My only concern about this one is…. Well, you’ll probably understand what’s thorny about one of the themes about halfway through. I might need to add a bit more dialogue somewhere to prove I’m not a racist. There’s some dodgy ground.

Batman meets the candyfloss horizon after the jump

I honestly never intended for any of you lot to read this guff.


When Zom found out I’d been writing comic scripts in my lazy hours, he insisted I put them up here.

And then he said he thought it might make us look like a bunch of conceited wankers.

And then he decided I should do it anyway.

So, if anyone digs it – I’m not that sure how good any of it actually is  – then you can look forward to seeing more of the same over at our soon to be unleashed sister site for, err, em>creative work</em>. It’ll be called The Warehouse of Broken Dreams, or something. Anything to keep the lawyers away.

Just a few thoughts before we get into this, because I know you’d offer up the life of your sister to read this shit, and we’d better get moving…..

If anyone slogged through our mindless ramblings over on Pillock’s intensely wonderful A Trout in the Milk blog, then you may remember – HOW COULD YOU FORGET?!!?! – me banging on about how much fun it’d be to write a Damian 666 comic. An alternate Batman from the universe next door, but, more importantly, a next generation Batman, would allow for so much more wriggle room – in fact I’d argue he’d demand it! His writer would almost have a duty to extend all the wild bat-conceits, themes and tonalities far, far beyond anything that’d come before. The son of the batverse would necessarily incorporate and reiterate in a far more concentrated and conclusive fashion all the tatty, flailing elements that constitute the present day Batman’s superbody. You really could have it all. And nobody would give a shit, seeing as it could all be dismissed as a *possible future*.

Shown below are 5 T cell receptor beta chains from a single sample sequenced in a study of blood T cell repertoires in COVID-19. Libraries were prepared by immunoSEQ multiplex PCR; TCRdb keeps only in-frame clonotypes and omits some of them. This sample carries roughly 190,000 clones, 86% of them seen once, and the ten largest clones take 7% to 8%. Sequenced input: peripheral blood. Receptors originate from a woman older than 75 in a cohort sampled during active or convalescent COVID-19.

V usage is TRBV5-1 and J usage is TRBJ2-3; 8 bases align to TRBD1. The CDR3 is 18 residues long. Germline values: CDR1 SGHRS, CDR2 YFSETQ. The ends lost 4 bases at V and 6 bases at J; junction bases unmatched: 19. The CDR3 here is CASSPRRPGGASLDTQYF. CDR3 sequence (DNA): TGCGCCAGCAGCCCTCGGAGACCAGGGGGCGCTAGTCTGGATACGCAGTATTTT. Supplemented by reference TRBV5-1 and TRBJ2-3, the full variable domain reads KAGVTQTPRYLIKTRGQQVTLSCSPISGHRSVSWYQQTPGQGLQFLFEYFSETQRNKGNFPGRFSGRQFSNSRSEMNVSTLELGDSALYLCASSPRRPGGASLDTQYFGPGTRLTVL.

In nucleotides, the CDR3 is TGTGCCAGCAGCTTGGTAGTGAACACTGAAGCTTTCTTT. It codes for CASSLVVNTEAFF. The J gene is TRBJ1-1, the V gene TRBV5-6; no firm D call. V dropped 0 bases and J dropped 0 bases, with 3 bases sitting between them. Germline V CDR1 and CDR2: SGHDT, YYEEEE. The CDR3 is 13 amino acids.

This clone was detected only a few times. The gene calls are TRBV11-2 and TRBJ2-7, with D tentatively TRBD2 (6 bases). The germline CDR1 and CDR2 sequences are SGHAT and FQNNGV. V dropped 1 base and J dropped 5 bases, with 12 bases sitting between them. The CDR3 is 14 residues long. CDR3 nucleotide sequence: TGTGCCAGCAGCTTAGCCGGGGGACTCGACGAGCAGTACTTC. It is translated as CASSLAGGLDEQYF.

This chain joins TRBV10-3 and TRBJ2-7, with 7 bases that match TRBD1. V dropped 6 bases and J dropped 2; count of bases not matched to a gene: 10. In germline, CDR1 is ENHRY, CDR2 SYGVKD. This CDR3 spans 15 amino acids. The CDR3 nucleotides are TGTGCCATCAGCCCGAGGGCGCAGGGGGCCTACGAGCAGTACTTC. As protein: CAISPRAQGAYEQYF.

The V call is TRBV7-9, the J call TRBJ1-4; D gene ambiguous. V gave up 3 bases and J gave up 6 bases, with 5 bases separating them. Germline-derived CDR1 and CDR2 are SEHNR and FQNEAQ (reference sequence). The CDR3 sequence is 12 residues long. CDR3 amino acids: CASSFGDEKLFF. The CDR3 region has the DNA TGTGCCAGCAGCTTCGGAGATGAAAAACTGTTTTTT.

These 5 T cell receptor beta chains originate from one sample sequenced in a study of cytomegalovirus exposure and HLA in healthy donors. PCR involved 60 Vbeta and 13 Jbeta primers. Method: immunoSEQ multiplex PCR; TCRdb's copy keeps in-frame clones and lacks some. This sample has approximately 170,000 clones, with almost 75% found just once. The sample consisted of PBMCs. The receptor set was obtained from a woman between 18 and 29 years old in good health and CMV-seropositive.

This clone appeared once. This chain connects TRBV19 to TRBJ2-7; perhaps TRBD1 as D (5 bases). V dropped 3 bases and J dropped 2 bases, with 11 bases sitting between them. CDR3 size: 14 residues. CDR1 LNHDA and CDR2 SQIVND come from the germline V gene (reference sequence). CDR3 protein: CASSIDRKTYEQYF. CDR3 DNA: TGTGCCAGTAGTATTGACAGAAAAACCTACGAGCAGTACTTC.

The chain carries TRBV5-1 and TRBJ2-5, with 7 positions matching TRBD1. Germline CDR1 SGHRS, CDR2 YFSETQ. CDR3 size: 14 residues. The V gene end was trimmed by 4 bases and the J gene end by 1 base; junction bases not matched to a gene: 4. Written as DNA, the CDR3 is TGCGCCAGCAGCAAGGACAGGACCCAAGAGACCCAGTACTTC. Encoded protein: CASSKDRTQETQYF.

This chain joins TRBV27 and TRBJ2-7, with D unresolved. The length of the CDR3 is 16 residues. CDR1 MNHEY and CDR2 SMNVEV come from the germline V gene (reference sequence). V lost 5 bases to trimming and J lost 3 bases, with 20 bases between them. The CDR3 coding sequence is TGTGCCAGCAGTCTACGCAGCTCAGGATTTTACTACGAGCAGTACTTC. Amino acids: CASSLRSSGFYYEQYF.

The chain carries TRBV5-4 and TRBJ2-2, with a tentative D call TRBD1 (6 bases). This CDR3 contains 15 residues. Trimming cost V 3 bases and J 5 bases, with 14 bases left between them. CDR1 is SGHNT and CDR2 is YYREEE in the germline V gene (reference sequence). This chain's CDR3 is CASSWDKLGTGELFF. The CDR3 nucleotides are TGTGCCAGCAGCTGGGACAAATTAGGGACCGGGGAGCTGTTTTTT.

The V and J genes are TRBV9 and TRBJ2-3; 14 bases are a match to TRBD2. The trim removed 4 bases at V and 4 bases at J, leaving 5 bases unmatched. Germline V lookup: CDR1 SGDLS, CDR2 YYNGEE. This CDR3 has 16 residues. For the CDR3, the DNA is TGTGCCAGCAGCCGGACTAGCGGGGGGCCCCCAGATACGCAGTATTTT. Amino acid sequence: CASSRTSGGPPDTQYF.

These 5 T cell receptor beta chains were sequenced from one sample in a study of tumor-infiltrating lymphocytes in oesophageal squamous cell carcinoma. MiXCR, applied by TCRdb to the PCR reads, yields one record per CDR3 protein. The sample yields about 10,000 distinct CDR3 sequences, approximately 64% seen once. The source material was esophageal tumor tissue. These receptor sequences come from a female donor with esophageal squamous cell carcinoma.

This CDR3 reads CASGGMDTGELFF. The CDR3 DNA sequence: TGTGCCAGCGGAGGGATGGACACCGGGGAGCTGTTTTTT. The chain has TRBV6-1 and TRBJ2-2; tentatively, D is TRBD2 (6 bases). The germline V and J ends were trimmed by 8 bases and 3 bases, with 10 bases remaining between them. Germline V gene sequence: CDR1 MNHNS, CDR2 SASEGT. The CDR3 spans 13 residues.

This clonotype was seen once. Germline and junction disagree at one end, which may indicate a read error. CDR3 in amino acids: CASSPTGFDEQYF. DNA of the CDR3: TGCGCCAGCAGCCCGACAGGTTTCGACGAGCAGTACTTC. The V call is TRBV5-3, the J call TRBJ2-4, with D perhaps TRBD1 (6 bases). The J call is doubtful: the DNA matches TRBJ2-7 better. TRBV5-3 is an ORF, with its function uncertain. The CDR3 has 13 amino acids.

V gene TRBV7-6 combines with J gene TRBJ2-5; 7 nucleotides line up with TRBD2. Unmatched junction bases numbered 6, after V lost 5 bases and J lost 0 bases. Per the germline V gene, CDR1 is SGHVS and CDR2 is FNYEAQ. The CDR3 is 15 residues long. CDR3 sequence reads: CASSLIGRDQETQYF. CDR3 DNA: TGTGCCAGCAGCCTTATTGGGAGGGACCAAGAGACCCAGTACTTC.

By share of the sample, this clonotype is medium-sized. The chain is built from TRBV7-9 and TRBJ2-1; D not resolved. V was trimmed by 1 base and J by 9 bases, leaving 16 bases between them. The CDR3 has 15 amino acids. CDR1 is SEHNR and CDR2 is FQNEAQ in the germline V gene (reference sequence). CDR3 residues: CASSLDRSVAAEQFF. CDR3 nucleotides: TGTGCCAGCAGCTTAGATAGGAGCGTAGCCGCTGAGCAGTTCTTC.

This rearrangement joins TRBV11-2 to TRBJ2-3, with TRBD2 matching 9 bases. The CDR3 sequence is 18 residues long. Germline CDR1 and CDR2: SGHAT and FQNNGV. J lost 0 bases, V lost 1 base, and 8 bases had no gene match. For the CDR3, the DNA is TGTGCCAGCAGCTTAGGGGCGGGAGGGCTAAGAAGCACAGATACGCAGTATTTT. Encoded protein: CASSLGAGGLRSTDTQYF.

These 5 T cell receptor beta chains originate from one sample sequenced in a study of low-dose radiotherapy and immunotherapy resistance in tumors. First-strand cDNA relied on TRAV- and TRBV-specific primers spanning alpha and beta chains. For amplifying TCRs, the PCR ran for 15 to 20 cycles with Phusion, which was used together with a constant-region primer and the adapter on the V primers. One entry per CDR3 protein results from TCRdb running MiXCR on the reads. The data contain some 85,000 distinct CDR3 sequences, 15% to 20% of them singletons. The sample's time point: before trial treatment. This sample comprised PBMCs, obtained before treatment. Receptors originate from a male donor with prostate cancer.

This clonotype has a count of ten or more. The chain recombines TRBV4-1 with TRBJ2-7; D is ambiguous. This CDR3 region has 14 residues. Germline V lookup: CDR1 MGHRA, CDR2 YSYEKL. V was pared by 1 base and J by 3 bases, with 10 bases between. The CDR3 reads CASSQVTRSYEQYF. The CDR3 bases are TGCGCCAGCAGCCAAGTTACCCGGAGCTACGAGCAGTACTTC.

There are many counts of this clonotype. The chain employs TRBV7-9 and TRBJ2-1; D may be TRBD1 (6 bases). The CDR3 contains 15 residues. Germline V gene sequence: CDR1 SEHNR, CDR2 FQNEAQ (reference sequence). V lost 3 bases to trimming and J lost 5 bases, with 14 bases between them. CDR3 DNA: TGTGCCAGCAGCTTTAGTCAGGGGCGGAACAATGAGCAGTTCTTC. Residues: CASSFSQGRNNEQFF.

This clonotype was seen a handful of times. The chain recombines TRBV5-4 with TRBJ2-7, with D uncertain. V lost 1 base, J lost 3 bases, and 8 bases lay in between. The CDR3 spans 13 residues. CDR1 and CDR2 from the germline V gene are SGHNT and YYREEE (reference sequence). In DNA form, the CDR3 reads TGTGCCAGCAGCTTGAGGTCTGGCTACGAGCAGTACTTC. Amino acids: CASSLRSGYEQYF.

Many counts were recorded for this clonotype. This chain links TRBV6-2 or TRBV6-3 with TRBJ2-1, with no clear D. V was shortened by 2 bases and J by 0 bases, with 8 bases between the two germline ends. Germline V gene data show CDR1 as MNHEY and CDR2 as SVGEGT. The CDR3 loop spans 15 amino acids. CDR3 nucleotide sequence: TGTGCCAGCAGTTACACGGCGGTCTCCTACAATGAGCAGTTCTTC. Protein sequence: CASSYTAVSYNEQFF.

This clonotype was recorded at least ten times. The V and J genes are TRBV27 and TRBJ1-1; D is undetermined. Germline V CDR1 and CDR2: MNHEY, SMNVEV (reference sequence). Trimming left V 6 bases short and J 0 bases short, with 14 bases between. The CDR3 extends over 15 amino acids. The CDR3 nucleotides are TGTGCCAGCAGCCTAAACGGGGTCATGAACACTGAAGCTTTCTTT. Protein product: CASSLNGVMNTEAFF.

Realistically I’m sure a great deal of fandom would hate the book, but, fuck it, they’d only go and buy it anyway. And weep.